Early on September 14, Sturgis resumed the pursuit, preceded by a large party of Crow scouts, who killed five more of the rear guard of the Nez Perces and captured four hundred of the entire number of ponies taken by Sturgis' command.

Record of Engagements with Hostile Indians

... Some of us stayed back to watch the enemies. I looked one way and saw strange Indians....

I rode closer. Eeh! Crows! A new tribe fighting Chief Joseph. Many snows the Crows had been our friends. But now, like the Bitterroot Salish [Flatheads], turned enemies.

My heart was just like fire.

Yellow Wolf

Sturgis's worn-out cavalry dragged along, well behind the Crow scouts.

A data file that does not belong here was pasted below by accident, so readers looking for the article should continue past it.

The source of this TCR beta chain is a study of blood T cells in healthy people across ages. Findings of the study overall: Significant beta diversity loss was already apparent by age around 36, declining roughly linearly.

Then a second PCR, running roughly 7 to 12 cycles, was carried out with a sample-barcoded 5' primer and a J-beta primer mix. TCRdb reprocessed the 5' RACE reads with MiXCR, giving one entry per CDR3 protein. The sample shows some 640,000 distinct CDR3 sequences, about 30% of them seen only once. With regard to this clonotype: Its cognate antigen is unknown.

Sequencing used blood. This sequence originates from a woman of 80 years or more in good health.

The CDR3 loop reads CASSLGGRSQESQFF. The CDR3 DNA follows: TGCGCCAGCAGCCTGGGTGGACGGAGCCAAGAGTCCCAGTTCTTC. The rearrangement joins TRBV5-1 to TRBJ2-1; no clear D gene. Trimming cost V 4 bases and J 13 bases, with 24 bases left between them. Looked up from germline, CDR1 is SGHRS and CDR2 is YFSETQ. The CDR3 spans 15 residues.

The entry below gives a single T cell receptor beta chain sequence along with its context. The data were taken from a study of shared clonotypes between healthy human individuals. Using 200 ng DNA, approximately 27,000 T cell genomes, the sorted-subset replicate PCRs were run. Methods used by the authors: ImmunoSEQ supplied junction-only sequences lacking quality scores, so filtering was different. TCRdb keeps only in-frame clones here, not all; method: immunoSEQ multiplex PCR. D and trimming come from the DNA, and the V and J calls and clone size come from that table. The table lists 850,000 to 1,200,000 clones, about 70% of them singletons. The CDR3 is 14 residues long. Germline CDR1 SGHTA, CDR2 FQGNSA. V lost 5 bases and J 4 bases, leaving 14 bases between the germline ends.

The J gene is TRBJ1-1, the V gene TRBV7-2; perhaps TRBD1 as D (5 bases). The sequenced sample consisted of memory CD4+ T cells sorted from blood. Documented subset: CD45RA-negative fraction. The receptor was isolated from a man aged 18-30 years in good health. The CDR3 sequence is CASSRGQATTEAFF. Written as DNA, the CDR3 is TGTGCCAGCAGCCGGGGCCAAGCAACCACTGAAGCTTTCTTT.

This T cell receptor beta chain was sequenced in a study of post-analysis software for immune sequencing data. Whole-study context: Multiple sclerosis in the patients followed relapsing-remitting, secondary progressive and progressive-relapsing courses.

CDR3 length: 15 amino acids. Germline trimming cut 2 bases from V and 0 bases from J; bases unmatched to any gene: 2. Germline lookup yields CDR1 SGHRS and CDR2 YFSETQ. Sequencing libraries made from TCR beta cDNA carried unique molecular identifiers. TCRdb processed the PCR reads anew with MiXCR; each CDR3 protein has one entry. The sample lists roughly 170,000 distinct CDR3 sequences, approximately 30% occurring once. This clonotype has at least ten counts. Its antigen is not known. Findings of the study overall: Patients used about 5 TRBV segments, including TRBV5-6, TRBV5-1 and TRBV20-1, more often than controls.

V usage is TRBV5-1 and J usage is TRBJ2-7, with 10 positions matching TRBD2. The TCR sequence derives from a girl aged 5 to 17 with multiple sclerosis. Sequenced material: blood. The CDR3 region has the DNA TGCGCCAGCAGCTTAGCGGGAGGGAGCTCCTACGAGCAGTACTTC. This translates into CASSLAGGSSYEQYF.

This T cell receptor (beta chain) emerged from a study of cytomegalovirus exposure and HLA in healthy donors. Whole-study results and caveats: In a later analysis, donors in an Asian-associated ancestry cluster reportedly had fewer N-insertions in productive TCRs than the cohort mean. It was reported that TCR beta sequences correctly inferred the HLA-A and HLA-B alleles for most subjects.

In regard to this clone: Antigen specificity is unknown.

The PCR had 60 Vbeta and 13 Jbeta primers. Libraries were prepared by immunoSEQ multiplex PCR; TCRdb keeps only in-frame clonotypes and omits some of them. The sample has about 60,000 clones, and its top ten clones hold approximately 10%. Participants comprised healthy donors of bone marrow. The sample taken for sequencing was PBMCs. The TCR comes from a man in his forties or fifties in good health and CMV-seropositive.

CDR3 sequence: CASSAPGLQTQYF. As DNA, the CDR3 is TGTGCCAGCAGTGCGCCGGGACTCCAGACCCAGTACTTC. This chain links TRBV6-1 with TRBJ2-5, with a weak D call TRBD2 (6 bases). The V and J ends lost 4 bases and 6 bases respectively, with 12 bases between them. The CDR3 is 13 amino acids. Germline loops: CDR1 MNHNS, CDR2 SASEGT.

When we reached the more level country at the top of the pass, our allies were nowhere to be seen, but we could hear the sound of distant firing, and passed several dead bodies along the trail, all of them those of the enemy

Pvt. Theodore Goldin

The approach of night found my command scattered for ten miles, and fully one-third on foot; and I was thus forced to go into camp after a weary march of 37 miles. Captain Bendire's detachment (of General Howard's command) did not arrive in camp until late at night, with every officer and man on foot. This detachment was so manifestly unable to continue further that I directed Captain Bendire to remain in camp next day to rest his animals, and afford his men an opportunity for securing some game (as they, as well as all the others, had been several days without rations) and then return to General Howard's command. With my own force I renewed the pursuit next morning.

Col. S.D. Sturgis

Notice how the Crow Reservation has changed size over the years too.



The Nez Perce Flight to Canada - An Introduction

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